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Gallery defends criticism of pig nursing infants art

Wednesday, 3 May 2017

Gallery defends criticism of pig nursing infants art thumbnail The ‘Romulus and Seamus’ sculpture by Belfast-born artist John Kindness is raising some eyebrows outside the FE McWilliam, Banbridge.

THE curator of a Banbridge art gallery has defended a sculpture where two naked babies are suckling from a sow.

It comes as a local mother who recently visited the gallery with her young child was surprised by the prominence of the artwork.

Located at the entrance of the F.E McWilliam Gallery, the sculpture entitled 'Romulus and Seamus' is the work of acclaimed Belfast-born artist John Kindness.

The local mother said: "This art is certainly provocative. I am not against the art per se, however, I do feel it should be in a less prominent position within the F.E McWilliam Gallery grounds. It is right at the entrance and I faced some tricky questions from my toddler who wanted to know just what the babies were doing." She said she didn't know how to explain that scene of infants suckling from a pig to a three-year-old.

"I think viewing this art should be an informed choice, it shouldn't be right at the entrance. It's lurid and I was shocked by it. I looked around for some information to find out just what it was all about but couldn't find anything.

"Families are being encouraged to visit the gallery but I don't think this is setting the right tone. I would suggest that it should be relocated, on the grounds of taste and decency," the mother added.

Responding to the mother's remarks, Riann Coulter, gallery curator, said the sculpture is a "playful piece" and it was previously displayed in several locations including Ballynahinch Market House, The Old Town Hall, Banbridge and Down County Museum.

Riann said: "We like people coming to the gallery to talk about the art and debate it too.

"I think it's great that people are engaging over this piece and I would encourage people to come in and talk about it and we have great gallery guides who are really keen to explain what the art is about.

"This particular piece of artwork would be very popular with the kids and they do come up and pat it and because it is a sturdy structure it can't be damaged," she said.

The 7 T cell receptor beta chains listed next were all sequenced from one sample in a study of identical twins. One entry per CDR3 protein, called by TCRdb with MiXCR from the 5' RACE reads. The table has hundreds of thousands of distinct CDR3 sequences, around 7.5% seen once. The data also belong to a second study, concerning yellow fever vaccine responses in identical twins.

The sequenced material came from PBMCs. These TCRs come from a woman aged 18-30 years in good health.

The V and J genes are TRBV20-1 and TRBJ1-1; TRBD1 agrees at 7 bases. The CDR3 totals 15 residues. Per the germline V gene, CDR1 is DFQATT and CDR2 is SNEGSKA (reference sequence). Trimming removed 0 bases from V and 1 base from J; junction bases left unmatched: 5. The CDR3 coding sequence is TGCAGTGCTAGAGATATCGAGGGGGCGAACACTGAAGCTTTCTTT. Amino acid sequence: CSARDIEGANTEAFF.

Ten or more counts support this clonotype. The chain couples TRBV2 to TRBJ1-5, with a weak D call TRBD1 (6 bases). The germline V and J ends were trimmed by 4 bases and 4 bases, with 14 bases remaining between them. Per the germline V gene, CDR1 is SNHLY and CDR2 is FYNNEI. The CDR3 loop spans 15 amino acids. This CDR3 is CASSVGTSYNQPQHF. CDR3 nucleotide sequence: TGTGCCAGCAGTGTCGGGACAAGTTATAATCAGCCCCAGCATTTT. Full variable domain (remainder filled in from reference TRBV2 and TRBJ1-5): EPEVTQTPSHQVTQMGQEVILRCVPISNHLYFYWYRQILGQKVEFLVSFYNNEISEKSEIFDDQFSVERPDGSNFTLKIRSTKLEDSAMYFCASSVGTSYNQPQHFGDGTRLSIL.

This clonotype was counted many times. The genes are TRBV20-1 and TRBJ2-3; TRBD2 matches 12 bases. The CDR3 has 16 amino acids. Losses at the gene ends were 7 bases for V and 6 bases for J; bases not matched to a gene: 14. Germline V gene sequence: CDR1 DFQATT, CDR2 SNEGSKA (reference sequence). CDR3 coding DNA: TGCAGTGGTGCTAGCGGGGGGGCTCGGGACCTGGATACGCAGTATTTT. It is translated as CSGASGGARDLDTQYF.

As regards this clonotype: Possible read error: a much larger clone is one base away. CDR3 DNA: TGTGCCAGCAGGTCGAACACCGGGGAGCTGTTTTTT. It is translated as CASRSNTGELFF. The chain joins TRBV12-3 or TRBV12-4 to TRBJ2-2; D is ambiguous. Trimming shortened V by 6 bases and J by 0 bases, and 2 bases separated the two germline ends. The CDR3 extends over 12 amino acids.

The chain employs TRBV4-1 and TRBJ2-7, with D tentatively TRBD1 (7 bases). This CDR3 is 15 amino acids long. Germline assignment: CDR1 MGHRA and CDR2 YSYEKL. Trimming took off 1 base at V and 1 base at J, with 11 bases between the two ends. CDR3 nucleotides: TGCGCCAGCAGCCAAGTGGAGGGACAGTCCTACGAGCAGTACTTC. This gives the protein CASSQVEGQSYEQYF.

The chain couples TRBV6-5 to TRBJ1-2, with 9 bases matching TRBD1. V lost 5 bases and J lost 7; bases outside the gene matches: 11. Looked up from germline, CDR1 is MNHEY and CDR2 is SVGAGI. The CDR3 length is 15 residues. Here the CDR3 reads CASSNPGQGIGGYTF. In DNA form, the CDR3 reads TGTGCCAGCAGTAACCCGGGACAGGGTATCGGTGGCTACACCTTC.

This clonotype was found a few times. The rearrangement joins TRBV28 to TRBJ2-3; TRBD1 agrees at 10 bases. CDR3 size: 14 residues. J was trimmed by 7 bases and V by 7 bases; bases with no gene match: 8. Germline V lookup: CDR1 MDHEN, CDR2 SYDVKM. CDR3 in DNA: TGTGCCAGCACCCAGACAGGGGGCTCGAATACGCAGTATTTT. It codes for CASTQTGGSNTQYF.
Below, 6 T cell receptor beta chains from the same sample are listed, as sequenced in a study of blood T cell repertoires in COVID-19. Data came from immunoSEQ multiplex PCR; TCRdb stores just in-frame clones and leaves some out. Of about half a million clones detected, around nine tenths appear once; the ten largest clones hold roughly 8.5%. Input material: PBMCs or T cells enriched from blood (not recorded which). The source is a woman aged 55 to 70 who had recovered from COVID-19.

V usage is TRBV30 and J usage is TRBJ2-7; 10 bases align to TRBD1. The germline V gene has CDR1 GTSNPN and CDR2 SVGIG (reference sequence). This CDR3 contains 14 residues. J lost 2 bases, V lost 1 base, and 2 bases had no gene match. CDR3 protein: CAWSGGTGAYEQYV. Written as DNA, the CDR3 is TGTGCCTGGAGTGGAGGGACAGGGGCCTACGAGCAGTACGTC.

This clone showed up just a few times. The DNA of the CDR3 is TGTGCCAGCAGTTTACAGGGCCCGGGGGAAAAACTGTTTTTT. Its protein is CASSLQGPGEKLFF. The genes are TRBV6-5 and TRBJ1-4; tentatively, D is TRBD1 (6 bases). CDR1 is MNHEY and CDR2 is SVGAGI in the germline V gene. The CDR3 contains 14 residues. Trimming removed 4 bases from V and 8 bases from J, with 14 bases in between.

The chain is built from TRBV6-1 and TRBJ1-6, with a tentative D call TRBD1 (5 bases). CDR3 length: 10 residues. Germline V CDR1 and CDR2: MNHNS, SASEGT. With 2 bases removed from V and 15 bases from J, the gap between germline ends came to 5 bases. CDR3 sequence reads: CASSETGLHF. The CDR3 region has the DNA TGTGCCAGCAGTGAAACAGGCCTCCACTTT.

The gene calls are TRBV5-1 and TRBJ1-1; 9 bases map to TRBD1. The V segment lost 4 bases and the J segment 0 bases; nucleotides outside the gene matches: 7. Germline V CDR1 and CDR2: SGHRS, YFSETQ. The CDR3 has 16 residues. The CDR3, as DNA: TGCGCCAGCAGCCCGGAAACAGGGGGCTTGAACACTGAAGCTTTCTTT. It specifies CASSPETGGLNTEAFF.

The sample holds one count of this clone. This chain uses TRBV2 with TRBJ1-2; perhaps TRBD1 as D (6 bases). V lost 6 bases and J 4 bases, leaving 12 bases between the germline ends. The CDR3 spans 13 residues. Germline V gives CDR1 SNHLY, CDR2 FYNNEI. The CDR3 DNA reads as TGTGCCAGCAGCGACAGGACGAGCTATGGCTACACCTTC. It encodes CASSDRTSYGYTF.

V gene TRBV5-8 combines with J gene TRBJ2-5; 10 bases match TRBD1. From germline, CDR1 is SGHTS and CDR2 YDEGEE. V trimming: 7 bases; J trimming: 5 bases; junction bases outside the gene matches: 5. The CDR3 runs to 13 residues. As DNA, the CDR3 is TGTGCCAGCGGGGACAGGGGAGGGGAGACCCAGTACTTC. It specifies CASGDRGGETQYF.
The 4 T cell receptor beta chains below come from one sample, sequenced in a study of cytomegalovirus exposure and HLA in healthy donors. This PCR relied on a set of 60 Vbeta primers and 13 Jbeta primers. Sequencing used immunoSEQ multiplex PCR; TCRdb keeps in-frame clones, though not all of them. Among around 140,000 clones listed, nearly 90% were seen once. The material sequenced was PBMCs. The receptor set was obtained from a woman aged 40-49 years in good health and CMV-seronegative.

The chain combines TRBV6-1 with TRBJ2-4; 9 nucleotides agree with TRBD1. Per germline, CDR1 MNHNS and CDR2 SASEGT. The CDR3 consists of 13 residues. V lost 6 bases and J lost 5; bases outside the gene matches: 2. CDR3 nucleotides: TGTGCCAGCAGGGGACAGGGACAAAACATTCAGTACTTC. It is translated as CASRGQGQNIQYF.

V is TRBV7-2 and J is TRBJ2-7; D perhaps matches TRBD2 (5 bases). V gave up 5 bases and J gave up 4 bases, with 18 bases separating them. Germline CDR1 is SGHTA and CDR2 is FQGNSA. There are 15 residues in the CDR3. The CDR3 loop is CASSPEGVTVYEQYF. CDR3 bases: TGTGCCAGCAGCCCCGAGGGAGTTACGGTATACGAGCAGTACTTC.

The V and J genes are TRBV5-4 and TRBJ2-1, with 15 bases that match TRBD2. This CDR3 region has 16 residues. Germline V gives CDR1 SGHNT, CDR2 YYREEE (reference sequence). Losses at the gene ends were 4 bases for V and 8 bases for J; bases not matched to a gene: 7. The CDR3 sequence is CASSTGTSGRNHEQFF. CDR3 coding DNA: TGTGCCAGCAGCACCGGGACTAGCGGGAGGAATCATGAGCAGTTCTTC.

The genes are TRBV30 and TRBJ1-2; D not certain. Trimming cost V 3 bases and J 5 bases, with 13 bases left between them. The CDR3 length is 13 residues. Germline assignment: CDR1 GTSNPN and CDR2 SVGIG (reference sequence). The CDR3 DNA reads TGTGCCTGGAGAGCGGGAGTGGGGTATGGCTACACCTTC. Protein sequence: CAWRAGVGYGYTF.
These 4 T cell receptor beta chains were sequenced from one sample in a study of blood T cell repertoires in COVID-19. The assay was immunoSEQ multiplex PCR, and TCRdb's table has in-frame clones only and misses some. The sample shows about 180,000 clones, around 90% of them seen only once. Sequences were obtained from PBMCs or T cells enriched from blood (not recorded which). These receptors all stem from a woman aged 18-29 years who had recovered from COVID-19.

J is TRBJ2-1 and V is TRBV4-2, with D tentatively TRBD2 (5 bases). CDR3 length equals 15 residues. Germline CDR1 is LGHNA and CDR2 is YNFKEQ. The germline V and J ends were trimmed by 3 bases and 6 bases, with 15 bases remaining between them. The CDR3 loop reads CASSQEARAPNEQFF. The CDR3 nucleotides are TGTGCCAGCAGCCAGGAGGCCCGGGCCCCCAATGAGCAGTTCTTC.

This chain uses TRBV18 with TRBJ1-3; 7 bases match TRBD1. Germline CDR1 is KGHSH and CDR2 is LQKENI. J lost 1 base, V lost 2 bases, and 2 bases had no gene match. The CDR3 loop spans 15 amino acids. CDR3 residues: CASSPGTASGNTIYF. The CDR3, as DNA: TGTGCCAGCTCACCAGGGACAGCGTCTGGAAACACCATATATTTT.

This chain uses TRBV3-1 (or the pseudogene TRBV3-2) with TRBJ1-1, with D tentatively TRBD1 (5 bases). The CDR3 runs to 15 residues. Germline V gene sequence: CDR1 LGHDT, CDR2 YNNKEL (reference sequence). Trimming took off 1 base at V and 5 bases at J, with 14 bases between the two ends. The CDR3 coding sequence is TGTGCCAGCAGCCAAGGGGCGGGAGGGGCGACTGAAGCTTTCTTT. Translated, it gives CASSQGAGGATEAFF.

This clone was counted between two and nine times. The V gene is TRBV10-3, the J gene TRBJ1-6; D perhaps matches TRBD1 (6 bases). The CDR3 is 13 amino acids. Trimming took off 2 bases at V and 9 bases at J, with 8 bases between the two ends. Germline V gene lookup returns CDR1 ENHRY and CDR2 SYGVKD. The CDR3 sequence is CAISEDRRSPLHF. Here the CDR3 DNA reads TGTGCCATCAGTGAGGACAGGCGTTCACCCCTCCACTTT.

Riann said she expects the sculpture will move again at a later date to a different place within the gallery or loaned to another museum.

Romulus and Seamus was originally commissioned by the Arts Council of Northern Ireland in 2012 and in this sculpture Kindness has taken the Roman myth of Romulus and Remus and given it an Irish twist.

A text panel explaining the origins of the sculpture is currently in the process of being made to sit alongside Romulus and Seamus at the FE McWilliam Gallery.

Riann continued: "In the original story Romulus and Remus, twin boys said to be the offspring of the God Mars and Rhea Silvia, were condemned to death in the River Tiber after Rhea Silvia's brother seized power.

"The twins were miraculously washed to safety by the river and are said to have been suckled by a she-wolf.

A shepherd discovered the children and brought them up to live as shepherds.

"Romulus and Remus lived simple lives unaware of their unconventional beginnings but displayed tremendous leadership qualities and acquired many followers .

"Upon discovering the truth about their roots, they seized back power from their uncle and went on to found Rome as we know it." Riann says the iconic image of Romulus and Remus being suckled by the wolf is visible on many ancient public buildings in Rome and has become a symbol for the city itself.

"Romulus and Seamus are nourished by a sow rather than a wolf which perhaps hints at our island's dependence on agriculture but can also be interpreted as a reference to the historical metaphor of Ireland as a sow who devours her young.

"This image is rooted in the idea that generations of conflict over differing concepts of the nation have had a tragic impact on society, " she added.

Riann says the figures of Romulus and Seamus are coloured reddish orange and green which can be seen to represent the two predominant communities in Northern Ireland.

According to Riann, the work of Kindness is often deliberately playful which is reflected in Romulus and Seamus.

"The sow is made from a reclaimed pink bathroom suite which has been broken up into smaller mosaic pieces.

"Kindness has chosen to include fragments with the 'Armitage Shanks' logo which shows both his sense of humour and his deliberate decision to use everyday materials not usually associated with art," she added.

Kindness' work spans a range of media including painting and sculpture and his best known work is The Big Fish which has become an iconic presence on Donegal Quay in Belfast.

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